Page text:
Review – Clueless (“Holmes And Watson”)

Will Ferrell & John C. Reilly are today’s modern equivalent to Martin & Lewis. Both comics are blessed with rapid-fire wits and ad-libbing skills beyond that of mere mortal men. After their Step Brothers and Talladega Nights: The Legend of Ricky Bobby, I’ve been hoping for another reunion, and (*groan* *cough*) here it is…


The Sherlock Holmes legend gets a skewering as we start with Holmes’ childhood and the beginnings of his vast intellect and lack of emotion. We then fast-forward to the adult Holmes & Watson (Ferrell & O’Reilly) of this movie. Brilliant Holmes is vain, narcissistic, and cock-sure, while his BFF, Dr. John Watson, is a brown-nosing wimp, wanting to please his master in all things. There’s also their ditzy Scottish house-keeper, Rose Hudson (Kelly Macdonald), a rather on-edge Inspector Lastrade (Rob Brydon), and her Royal Majesty, the Queen Victoria of England (Pam Ferris).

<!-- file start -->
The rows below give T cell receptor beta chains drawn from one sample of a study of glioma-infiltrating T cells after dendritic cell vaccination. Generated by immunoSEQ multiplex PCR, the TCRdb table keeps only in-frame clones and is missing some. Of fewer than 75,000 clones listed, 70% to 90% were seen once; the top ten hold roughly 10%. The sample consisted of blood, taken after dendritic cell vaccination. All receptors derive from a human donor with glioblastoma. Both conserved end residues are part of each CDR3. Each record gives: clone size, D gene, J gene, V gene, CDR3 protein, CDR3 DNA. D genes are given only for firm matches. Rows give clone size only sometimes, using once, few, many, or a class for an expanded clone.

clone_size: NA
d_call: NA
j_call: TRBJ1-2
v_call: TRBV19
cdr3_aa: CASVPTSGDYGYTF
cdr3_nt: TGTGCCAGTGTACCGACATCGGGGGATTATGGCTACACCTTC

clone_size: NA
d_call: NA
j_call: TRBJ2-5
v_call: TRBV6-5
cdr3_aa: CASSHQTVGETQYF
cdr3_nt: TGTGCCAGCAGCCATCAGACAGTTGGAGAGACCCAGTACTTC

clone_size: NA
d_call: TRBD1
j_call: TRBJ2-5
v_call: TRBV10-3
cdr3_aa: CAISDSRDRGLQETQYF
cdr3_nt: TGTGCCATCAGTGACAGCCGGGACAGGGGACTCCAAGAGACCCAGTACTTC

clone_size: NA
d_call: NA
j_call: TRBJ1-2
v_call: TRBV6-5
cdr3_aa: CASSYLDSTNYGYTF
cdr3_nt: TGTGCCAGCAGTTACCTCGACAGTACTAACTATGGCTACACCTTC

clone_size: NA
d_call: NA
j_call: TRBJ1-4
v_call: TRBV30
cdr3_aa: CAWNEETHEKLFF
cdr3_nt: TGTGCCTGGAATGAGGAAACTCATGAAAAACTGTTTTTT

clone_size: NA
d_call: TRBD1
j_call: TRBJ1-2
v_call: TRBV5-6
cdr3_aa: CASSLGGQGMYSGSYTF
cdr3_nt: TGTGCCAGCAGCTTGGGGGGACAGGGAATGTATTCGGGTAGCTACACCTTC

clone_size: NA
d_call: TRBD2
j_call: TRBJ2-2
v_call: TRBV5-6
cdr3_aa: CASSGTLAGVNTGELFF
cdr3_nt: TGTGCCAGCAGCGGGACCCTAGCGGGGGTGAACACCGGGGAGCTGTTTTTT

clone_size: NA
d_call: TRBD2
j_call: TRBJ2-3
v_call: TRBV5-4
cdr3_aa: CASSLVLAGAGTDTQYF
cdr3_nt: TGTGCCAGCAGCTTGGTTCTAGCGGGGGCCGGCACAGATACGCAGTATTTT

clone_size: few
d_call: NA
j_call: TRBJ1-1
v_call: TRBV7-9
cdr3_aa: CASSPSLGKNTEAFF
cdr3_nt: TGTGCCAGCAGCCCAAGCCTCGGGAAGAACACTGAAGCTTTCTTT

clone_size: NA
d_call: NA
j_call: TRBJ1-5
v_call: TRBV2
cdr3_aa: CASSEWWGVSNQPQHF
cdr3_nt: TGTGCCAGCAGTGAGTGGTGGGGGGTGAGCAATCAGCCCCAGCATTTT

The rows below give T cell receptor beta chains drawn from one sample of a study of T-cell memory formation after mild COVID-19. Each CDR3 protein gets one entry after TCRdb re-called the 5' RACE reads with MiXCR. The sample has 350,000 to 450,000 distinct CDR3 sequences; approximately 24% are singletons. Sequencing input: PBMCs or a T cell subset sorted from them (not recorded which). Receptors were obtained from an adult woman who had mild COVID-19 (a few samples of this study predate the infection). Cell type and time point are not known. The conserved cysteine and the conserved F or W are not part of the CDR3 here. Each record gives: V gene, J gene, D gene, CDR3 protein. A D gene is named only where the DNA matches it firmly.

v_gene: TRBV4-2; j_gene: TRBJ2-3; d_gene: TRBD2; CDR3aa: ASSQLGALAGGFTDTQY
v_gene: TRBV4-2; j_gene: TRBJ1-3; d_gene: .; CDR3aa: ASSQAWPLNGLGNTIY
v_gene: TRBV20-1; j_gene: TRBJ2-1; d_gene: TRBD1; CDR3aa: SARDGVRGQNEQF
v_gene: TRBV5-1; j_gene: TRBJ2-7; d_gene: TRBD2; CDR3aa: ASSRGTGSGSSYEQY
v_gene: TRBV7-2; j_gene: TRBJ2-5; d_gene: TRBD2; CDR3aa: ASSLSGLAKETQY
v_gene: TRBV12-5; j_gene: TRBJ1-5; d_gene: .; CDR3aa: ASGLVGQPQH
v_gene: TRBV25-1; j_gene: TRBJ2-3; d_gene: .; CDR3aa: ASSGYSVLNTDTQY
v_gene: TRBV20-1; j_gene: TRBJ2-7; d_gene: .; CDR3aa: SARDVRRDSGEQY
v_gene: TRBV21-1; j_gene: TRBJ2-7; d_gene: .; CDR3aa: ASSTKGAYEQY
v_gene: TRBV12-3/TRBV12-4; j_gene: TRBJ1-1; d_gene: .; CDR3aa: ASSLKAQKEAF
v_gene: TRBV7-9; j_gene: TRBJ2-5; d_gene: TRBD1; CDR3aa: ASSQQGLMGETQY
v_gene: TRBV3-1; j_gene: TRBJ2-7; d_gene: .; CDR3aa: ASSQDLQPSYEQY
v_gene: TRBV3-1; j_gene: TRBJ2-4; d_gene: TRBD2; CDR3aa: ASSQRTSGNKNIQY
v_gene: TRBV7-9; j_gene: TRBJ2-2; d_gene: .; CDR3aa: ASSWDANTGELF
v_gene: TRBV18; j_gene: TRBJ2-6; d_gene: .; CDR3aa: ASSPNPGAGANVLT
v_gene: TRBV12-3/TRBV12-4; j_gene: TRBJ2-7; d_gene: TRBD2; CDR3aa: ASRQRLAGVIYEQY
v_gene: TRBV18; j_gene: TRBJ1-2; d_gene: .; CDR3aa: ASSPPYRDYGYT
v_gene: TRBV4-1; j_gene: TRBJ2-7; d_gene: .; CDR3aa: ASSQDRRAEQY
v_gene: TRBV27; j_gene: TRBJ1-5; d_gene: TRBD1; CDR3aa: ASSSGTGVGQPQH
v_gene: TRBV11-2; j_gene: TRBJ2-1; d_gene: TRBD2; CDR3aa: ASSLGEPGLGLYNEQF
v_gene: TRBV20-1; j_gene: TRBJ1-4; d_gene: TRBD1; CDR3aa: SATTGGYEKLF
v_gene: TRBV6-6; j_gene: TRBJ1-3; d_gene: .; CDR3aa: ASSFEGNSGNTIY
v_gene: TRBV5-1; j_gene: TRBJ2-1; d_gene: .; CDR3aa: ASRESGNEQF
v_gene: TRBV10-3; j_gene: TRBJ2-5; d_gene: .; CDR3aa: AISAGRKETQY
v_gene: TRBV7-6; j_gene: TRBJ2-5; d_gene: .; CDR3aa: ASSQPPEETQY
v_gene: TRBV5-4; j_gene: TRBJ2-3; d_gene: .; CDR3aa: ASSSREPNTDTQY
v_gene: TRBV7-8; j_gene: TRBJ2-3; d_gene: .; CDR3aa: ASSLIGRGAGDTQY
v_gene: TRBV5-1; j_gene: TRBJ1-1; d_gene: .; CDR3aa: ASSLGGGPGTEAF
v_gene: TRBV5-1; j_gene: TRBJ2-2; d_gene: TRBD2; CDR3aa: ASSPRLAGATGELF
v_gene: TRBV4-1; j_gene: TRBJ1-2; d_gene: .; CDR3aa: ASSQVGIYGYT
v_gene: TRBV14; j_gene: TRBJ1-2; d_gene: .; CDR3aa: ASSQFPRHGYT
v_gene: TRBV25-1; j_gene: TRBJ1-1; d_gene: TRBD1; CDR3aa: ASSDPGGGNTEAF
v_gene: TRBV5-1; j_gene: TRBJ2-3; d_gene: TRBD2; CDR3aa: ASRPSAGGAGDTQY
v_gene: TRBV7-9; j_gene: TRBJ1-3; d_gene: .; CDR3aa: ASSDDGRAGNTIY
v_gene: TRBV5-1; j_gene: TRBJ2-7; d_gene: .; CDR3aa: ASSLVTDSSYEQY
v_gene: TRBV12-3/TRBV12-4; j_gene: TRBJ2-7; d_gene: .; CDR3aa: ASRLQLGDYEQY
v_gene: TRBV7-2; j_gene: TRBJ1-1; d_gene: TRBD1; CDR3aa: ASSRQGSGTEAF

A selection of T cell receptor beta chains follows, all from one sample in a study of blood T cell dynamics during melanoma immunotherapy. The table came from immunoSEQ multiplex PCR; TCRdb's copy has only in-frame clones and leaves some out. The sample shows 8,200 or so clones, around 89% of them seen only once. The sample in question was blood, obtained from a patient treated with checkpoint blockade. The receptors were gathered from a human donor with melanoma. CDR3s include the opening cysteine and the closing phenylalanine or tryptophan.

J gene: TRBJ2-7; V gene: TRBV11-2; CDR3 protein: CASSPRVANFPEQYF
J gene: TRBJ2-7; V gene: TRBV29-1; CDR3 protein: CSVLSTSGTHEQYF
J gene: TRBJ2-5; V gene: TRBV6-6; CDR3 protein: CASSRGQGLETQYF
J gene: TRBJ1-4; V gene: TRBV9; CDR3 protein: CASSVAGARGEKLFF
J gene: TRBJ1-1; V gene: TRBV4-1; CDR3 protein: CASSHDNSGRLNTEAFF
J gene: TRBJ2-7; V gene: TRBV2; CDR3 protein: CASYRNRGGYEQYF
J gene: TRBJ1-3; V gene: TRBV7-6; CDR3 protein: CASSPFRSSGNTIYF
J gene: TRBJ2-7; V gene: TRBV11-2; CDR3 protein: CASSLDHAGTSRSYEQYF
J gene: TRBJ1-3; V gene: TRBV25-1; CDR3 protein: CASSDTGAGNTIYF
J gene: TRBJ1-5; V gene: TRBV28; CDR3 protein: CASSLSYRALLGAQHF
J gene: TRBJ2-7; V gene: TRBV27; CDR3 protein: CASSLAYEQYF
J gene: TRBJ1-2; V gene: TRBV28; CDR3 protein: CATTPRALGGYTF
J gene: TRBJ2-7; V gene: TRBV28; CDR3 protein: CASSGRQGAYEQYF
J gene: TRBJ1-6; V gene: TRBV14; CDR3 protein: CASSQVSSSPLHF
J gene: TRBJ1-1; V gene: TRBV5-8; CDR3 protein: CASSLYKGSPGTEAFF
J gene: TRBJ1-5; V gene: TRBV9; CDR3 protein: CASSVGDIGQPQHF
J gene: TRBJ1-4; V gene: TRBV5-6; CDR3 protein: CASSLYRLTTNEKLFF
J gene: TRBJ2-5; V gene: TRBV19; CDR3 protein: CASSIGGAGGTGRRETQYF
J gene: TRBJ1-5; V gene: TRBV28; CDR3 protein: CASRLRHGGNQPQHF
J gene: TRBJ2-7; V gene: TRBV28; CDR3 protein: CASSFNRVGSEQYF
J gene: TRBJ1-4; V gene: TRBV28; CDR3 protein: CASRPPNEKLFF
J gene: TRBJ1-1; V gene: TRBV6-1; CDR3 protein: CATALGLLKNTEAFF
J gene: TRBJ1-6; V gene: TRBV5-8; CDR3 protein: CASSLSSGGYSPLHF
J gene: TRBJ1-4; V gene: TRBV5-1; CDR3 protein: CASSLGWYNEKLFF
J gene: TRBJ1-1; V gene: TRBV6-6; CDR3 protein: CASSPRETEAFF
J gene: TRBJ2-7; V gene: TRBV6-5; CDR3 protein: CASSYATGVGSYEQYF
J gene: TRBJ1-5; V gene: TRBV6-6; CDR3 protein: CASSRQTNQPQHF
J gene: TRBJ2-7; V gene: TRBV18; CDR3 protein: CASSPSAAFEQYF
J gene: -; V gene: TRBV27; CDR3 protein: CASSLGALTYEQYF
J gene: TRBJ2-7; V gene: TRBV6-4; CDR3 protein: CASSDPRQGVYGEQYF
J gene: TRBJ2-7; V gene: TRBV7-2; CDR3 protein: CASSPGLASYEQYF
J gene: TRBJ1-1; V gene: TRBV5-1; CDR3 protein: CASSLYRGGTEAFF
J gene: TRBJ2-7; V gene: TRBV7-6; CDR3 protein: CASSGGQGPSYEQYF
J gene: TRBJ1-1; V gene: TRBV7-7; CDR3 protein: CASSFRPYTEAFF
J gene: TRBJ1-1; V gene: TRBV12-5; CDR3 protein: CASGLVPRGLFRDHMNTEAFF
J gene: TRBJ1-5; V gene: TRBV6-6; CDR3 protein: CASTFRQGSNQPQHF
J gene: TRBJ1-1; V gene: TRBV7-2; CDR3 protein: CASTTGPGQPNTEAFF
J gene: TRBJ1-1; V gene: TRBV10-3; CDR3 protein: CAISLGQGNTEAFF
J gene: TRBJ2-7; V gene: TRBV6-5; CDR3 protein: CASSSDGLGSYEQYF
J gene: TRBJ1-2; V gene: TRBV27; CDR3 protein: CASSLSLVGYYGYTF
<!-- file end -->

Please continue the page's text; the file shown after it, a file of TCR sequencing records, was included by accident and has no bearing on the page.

No sooner does Sherlock solve one case, thereby letting the infamous Professor Moriarty (Ralph Fiennes) go free in the process, than he’s onto another… and it’s a doozie! During a birthday party, a dead body is discovered inside a cake with a note from Moriarty to Sherlock: solve this case or the Queen dies in four days! Holmes & Watson spring into action and investigate, meeting two visiting women from America, Dr. Grace Hart (Rebecca Hall) and her assistant, Millie (Lauren Lapkus), who thinks she’s a cat. Watson is smitten with this fellow doctor and, oddly enough, Holmes is all gaa-gaa for this mute cat-woman.